Old off topic "Jeremy a complex young man" now merged into this original "Jeremy Poldark" thread....
"Perfection is a full stop .... Ever the climbing but never the attaining Of the mountain top." W.G.
Date: Mar 7 1:50 AM, 2017
Mrs Gimlett wrote:
Excellent post, Hollyhock - Jeremy was a secretive man, but was it because he had so many knocks and it was a way of hiding his hurts? His was such a different character from Ross, who, although he too received bitter disappointments at an early age, was able to carry on through sheer force of will. Jeremy on the other hand, was of an artistic temperament and hadn't the fund of grit his father possessed.
I don't think that's entirely fair to Jeremy. All he really hid was his work with steam engines, and he did that because he didn't have the heart to defy his father openly. He knew Ross would never change his mind about steam power until he was forced to because his opposition was based on fear for Jeremy's safety. (Demelza was kept in the dark only because Jeremy knew she would feel she had to tell Ross.) The thing that would force Ross to change his mind was a demonstrated extensive knowledge of the field and the good opinion of the professionals in it, and Jeremy spent years assembling that. He couldn't prove working with steam was 100% safe because it wasn't, but he could prove he understood and respected the dangers and would always take them into account.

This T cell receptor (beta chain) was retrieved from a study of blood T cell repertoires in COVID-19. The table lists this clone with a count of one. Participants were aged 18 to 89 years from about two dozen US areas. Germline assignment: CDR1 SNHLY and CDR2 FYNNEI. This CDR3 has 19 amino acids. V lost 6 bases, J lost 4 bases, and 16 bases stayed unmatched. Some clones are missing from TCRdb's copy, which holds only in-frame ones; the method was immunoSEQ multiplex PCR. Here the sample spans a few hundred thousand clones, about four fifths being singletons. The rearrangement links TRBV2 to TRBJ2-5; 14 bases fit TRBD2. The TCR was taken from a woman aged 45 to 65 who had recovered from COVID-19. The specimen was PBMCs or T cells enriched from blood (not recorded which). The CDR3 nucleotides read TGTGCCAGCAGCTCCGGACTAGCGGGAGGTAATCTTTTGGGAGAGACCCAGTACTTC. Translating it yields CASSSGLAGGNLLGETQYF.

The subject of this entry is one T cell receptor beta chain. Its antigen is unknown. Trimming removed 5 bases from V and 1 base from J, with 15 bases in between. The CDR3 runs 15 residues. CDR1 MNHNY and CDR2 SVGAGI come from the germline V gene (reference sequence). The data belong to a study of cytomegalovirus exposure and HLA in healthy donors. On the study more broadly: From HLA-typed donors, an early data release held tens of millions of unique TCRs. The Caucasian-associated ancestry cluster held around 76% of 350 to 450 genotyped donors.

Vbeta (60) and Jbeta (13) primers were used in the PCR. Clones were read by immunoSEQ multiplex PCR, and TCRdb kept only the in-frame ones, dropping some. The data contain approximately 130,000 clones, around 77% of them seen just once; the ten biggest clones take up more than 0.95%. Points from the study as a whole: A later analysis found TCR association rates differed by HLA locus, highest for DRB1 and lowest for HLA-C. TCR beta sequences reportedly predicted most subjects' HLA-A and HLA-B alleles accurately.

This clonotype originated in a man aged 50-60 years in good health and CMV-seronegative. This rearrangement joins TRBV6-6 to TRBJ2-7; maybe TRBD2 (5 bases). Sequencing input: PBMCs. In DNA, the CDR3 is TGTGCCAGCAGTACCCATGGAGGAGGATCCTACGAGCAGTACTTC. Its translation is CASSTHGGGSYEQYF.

There is one thing we have to remember about Jeremy: He was a replacement child, and even before Jeremy was born, Ross was sure he could never endure burying another child. I suspect Jeremy recognized that his seemingly fearless father was fearful where he was concerned because of Julia. I'm not saying Ross was an overprotective parent, but he did overreact on the subject of steam engines. Jeremy was too kind and loved his father too much to go against his wishes openly, but he knew steam power was the future, as well as his passion, and he didn't want miss out on its opportunities. (I see this as analogous to Caroline's decision to elope to Bath rather than to marry Dwight in Cornwall and live defiantly under her uncle's nose. It was Uncle Ray, even more than her inheritance, that she didn't want to lose forever.)
I don't see him being secretive with his parents on that much else. He was amazingly open with them about Cuby, especially in the early days. On Wheal Leisure, he just got his ducks in a row -- brought the Trenegloses onboard because the mine was mostly on their land, lined up a straw buyer (also the Trenegloses) because he knew George would never sell to a Poldark, etc. -- before he took the idea to his father so he'd have answers to any questions Ross might raise. As for the stage coach affair, he couldn't confess his involvement to his parents; it would break their hearts, plus wasn't failure to report a crime of which you have knowledge still considered a crime at that time? (I do wonder whether he expected -- maybe even wanted -- Geoffrey Charles, the one person he did tell, to tell his parents.)